Journalism Competition and Preservation Act released amid global support
A bipartisan group of US lawmakers released this week the Journalism Competition and Preservation Act (JCPA), a bill that would get digital platforms to pay publishers fair compensation for the news they use. The bill provides temporary safe harbor from antitrust laws, enabling local digital news outlets and TV and radio broadcasters to jointly negotiate with the largest online platforms for remuneration of their online content.
The law draws some inspiration from the Australian News Media Bargaining Code, which secured for the country’s news business around $140 millions in deals with Google and Facebook. Like the Australian Code, the US bill is a competition law measure, and it foresees mandatory arbitration in case a deal cannot be reached between a publisher and a platform for the use of online content in a reasonable time. One of the main differences though, is that the JCPA specifies that the revenues resulting from negotiations or arbitration under the bill must be invested in journalism. Qualifying publishers are required to provide full transparency on how the annual proceeds are spent to support news.
The main objective of the law is to correct the bargaining imbalance between publishers and platforms when it comes to establish a payment for access to online news content. WAN-IFRA’s member association News/Media Alliance has been championing the JCPA since inception and has compiled a comprehensive resource center, including a collection of myths and facts.
“There is a ton of revenue that the platforms receive from our content that is not paid back to news publishers,” said Danielle Coffey, executive vice president and general counsel of the News Media Alliance. “Once we move forward, we’ll be able to compel payment from the platforms, which would be transformative for our entire industry”.
Support for the JCPA spans the globe, with letters and statements endorsing the bill coming in from groups in Australia, Canada, Europe, Latin America and the Caribbean.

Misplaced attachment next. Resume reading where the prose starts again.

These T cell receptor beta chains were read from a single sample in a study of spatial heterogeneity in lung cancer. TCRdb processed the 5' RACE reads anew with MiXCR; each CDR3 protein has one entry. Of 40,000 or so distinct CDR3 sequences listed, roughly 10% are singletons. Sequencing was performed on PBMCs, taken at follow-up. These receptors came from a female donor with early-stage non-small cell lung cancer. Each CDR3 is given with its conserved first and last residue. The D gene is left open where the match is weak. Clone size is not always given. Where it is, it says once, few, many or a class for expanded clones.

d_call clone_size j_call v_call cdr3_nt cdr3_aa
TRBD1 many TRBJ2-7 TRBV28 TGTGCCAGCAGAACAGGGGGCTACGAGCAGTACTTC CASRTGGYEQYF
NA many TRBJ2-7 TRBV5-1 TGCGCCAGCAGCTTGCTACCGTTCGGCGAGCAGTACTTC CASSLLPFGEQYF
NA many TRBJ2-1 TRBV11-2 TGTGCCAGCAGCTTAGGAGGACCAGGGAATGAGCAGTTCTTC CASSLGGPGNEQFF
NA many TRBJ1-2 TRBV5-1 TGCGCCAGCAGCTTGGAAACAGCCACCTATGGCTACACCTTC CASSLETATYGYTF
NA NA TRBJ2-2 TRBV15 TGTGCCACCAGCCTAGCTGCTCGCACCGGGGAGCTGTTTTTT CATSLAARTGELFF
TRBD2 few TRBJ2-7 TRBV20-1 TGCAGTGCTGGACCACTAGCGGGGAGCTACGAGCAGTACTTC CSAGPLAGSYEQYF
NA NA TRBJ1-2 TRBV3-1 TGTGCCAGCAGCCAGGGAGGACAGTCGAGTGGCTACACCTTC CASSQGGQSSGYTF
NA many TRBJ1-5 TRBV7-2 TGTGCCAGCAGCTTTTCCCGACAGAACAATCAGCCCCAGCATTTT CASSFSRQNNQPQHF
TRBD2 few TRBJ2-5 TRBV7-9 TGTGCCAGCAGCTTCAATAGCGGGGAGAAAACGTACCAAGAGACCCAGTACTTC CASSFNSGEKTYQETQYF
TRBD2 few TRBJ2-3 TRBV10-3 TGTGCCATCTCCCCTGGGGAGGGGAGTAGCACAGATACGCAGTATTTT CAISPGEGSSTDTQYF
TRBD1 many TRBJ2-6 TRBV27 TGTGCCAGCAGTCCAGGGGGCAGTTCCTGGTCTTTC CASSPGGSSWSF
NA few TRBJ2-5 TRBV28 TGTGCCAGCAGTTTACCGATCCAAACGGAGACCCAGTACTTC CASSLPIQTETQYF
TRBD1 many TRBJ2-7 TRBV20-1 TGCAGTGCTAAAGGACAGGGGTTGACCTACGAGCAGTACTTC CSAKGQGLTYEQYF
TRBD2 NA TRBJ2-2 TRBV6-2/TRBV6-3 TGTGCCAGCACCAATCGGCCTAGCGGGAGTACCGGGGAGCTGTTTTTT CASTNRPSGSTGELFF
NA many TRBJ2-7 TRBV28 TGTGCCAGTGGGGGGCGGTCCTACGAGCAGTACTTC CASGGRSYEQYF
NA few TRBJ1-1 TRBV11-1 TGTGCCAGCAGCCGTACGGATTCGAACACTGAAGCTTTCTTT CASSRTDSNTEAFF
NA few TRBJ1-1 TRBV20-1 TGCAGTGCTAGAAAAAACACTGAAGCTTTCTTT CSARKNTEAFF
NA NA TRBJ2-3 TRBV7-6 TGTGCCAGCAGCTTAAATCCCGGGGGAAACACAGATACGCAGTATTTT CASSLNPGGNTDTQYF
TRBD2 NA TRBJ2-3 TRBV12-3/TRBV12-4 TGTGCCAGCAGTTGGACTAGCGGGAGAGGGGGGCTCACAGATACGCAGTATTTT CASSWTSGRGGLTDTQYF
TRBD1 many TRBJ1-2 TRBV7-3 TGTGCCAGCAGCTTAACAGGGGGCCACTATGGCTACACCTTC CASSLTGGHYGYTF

The Journalism Competition and Preservation Act (JCPA) provides news companies with an eight-year temporary safe harbor from antitrust laws, allowing them to collectively bargain with tech companies. It will only apply to digital journalism providers – including websites and mobile applications – employing fewer than 1500 full-time employees, what excludes major publications such as The New York Times, The Wall Street Journal and The Washington Post. To qualify publications must meet several criteria. Namely, they must: perform a public information function “comparable to that traditionally served by newspapers”, with at least 25 percent of the content centered on topics of current local, national, or international public interest; provide information mainly to a United States public; update their content at least weekly; have generated at least $100,000 in revenue from their editorial content in the previous year.
The law applies to “dominant online platforms” with at least 50 million U.S.-based users and that are “owned or controlled by a person that has either net annual sales or market capitalization greater than $550 billion” or “not fewer than 1 billion worldwide monthly active users”. This threshold would include only Google and Meta/Facebook, which account for about half of the nearly $250 billion U.S. digital advertising market.